brief), Hackensack, NJ, for Defendant-
                         Appellee Educational Credit Management
                         Corp.

                         MARY M. DICKMAN, Assistant United States
                         Attorney (Varuni Nelson, Assistant United
                         States Attorney, on the brief), Eastern District
                         of New York, Brooklyn, NY, for Defendant-
                         Appellee United States Department of
                         Education.



JOSÉ A. CABRANES, Circuit Judge:

      Debtor-Appellant Janet Tingling (“Tingling”) appeals from a
January 31, 2020 judgment of the United States District Court for the
Eastern District of New York (Joanna Seybert, Judge), affirming an
order of the United States Bankruptcy Court for the Eastern District of
New York (Alan S. Trust, Bankruptcy Judge), denying Tingling’s
request to discharge her educational loans pursuant to 11 U.S.C.
§ 523(a)(8). Two questions are presented on this appeal: (1) whether
the Bankruptcy Court abused its discretion when it based its Pretrial
Order on the joint pretrial memorandum, which was agreed to and
approved by all parties on July 31, 2018; and (2) whether Tingling




                                   3
established that she would face an “undue hardship” if her student
loans were not discharged.

       We hold that the Bankruptcy Court did not abuse its discretion
in basing its Pretrial Order on the joint pretrial memorandum dated
July 31, 2018. Nor was it an abuse of discretion for the Bankruptcy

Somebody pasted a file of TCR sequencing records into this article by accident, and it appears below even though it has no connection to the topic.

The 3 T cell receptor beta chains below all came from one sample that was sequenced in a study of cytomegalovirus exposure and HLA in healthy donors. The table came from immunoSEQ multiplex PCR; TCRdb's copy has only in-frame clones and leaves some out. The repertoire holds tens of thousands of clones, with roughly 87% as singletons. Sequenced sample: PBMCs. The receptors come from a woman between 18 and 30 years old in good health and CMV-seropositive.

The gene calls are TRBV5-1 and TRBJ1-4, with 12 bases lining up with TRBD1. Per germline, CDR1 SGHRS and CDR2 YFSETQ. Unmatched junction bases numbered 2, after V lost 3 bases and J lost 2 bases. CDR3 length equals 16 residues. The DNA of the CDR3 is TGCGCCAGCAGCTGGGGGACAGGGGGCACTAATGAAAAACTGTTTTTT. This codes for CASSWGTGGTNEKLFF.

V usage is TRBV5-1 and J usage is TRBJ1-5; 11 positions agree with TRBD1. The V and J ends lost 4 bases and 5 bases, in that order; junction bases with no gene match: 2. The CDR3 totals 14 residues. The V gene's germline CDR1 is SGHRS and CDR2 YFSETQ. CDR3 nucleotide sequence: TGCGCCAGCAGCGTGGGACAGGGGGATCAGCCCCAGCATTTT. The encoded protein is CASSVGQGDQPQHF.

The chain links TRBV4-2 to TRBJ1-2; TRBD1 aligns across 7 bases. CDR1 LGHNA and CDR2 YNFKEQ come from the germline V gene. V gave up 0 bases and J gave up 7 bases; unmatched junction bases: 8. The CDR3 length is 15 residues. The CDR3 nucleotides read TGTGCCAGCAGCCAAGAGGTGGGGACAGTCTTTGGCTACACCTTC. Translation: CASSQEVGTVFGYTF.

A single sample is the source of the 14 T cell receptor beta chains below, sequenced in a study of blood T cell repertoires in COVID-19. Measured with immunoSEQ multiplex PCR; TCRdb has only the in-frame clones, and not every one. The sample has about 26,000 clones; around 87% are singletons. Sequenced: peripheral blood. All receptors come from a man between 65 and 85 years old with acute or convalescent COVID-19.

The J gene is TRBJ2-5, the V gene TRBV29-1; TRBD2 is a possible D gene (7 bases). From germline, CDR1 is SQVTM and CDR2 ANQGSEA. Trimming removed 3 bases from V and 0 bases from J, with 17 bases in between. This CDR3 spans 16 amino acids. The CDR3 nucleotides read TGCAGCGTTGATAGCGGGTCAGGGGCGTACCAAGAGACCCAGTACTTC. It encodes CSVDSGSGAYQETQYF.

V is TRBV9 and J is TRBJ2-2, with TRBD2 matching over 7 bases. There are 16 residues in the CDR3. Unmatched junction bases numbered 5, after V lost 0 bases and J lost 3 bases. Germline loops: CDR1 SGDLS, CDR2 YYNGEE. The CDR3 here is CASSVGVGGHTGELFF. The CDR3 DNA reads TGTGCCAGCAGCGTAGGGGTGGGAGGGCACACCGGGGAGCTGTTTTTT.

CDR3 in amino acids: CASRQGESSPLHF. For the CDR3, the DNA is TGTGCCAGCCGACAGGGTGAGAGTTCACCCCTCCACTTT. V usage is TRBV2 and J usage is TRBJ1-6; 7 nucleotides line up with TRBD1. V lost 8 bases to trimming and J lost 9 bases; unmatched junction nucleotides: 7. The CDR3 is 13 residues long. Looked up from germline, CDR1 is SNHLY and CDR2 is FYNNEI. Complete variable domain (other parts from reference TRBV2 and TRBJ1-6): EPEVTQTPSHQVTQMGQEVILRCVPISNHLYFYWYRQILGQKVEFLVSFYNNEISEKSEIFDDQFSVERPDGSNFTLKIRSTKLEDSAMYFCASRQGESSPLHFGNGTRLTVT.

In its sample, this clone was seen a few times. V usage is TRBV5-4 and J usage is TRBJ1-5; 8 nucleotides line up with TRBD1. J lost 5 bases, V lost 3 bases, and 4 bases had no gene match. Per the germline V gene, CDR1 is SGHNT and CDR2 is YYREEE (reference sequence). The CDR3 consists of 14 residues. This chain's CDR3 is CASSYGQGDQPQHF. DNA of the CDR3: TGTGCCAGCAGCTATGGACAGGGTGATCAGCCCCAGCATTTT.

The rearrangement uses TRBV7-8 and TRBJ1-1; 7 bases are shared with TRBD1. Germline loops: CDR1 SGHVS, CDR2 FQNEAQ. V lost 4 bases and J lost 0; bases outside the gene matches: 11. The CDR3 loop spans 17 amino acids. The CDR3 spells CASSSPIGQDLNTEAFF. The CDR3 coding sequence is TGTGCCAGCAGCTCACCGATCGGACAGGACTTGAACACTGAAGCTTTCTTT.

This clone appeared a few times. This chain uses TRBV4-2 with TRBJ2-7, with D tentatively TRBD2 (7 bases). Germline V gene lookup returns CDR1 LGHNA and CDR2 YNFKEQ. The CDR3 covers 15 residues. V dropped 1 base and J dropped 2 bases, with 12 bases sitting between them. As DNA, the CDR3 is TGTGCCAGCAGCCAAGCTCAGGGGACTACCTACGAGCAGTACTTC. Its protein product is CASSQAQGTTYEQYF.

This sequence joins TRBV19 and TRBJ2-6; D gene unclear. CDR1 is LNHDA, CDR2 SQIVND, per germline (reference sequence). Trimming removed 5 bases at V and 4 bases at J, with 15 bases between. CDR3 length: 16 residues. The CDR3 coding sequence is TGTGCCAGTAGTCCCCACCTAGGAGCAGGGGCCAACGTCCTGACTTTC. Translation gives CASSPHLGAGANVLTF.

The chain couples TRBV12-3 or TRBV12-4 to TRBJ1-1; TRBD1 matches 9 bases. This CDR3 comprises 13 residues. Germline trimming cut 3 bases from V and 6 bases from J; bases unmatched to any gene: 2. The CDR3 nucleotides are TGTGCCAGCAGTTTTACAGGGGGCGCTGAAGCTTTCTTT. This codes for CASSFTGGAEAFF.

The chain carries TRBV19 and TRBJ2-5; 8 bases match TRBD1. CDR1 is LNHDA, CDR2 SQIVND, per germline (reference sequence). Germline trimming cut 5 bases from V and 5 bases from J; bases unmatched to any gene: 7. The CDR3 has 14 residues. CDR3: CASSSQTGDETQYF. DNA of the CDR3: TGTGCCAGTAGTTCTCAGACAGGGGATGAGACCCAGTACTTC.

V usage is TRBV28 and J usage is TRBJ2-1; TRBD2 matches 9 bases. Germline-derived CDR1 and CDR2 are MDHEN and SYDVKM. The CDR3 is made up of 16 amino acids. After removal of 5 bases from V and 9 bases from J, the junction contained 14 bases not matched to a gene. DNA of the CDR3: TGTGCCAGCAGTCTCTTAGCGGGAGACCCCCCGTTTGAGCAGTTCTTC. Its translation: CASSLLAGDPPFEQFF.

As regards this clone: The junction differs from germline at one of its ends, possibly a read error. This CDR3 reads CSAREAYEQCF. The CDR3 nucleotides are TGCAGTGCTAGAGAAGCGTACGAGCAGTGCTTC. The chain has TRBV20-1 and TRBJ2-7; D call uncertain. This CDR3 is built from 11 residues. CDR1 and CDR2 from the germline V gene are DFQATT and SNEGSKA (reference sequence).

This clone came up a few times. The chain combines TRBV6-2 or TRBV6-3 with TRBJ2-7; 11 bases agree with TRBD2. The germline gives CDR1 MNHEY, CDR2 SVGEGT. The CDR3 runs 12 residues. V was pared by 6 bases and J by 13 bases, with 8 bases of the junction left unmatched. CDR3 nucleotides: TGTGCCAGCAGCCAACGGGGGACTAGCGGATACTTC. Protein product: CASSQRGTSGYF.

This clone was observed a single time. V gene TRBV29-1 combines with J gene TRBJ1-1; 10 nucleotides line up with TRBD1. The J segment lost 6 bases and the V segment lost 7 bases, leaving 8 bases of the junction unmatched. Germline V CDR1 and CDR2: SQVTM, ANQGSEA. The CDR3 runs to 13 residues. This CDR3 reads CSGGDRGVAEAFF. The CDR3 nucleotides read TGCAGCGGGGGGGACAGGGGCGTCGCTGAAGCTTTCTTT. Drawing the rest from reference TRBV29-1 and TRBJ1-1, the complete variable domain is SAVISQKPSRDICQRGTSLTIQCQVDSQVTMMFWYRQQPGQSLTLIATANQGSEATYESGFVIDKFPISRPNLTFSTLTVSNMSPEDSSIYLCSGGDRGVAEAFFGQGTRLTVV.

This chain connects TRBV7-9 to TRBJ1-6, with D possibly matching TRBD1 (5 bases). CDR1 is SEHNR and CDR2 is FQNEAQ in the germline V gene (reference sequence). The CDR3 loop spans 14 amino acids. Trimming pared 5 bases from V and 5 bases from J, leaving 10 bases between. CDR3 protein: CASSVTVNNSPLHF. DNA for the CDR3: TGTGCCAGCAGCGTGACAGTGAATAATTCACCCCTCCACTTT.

Court to not permit Tingling to unilaterally modify that joint pretrial
memorandum, as the interests of justice in this case did not so require.
Lastly, we hold that Tingling failed to make the factual showing to
establish “undue hardship” under Brunner v. N.Y. State Higher Educ.
Servs. Corp., 

831 F.2d 395

, 396 (2d Cir. 1987), as would be required to
discharge her educational loans. Accordingly, we AFFIRM the District
Court’s judgment.

                                 I. BACKGROUND

       In August 2016, Tingling sought relief from her student debt by
filing a complaint against student loan holder United States
Department of Education (“DOE”) and others. 1 On consent of the
parties, the Bankruptcy Court granted the motion of Educational
Credit Management Corporation (“ECMC”) to intervene as the
assignee of eight of the loans. On April 15, 2019, the Bankruptcy Court
entered a final judgment, holding that Tingling’s student loans were
nondischargeable and that Tingling had failed to prove undue
hardship. 2 Tingling appealed to the District Court, which affirmed the
Bankruptcy Court’s judgment on January 31, 2020. The District Court
further held that the Bankruptcy Court did not abuse its discretion
when it adopted the July 31, 2018 joint pretrial memorandum as the